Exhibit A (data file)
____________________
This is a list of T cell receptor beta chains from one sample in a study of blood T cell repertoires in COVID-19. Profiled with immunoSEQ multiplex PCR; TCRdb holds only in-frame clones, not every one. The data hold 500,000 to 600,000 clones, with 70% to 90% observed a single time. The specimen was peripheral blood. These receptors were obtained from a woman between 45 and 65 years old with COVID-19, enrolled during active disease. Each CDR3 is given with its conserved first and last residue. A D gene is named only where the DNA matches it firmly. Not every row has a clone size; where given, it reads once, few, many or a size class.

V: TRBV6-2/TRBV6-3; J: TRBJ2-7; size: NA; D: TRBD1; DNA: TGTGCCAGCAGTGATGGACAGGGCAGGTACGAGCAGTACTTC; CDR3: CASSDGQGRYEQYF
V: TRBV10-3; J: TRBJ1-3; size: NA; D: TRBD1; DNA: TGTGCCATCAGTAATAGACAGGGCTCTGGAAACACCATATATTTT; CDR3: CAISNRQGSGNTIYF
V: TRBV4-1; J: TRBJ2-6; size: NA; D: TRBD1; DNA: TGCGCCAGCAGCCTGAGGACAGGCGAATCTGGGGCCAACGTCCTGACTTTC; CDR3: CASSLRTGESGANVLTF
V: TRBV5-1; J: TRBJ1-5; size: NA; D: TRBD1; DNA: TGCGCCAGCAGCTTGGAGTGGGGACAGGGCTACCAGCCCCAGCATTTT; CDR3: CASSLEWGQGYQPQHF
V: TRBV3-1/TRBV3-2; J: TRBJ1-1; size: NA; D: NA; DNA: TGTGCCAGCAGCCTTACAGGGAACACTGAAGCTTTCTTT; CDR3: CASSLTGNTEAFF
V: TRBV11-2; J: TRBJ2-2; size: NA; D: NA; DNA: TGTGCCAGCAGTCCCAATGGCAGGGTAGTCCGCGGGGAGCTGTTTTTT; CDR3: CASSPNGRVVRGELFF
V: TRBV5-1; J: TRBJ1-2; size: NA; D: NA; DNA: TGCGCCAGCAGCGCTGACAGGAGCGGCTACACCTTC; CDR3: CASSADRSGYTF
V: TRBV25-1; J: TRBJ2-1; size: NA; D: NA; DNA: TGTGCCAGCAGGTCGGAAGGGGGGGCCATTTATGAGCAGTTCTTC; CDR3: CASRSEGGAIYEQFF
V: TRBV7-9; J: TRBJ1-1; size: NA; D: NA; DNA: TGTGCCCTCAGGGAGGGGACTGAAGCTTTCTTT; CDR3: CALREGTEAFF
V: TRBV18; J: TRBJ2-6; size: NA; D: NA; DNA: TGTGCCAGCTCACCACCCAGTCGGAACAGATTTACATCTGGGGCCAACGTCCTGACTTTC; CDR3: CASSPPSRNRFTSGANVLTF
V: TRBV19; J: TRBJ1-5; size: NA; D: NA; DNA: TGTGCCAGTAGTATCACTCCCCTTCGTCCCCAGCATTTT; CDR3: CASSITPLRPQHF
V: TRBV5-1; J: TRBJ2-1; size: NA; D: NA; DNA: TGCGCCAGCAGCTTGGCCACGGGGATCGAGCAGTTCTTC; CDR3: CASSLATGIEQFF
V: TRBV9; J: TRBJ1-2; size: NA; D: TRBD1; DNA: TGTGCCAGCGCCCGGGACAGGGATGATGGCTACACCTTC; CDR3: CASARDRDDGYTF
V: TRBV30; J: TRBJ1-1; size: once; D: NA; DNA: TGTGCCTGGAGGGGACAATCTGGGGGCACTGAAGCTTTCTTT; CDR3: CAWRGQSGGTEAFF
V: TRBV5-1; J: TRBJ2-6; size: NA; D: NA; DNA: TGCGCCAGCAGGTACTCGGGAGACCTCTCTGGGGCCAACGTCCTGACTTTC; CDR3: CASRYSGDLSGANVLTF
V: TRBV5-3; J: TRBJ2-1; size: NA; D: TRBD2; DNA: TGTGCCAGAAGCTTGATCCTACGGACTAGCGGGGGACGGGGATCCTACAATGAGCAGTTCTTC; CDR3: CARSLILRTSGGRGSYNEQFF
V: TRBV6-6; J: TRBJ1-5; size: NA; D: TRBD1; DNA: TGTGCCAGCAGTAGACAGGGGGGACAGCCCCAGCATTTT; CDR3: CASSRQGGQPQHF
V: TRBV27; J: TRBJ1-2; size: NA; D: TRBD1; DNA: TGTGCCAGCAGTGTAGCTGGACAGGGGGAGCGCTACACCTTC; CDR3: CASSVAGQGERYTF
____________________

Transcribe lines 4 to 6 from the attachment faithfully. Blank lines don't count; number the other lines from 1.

V: TRBV4-1; J: TRBJ2-6; size: NA; D: TRBD1; DNA: TGCGCCAGCAGCCTGAGGACAGGCGAATCTGGGGCCAACGTCCTGACTTTC; CDR3: CASSLRTGESGANVLTF
V: TRBV5-1; J: TRBJ1-5; size: NA; D: TRBD1; DNA: TGCGCCAGCAGCTTGGAGTGGGGACAGGGCTACCAGCCCCAGCATTTT; CDR3: CASSLEWGQGYQPQHF
V: TRBV3-1/TRBV3-2; J: TRBJ1-1; size: NA; D: NA; DNA: TGTGCCAGCAGCCTTACAGGGAACACTGAAGCTTTCTTT; CDR3: CASSLTGNTEAFF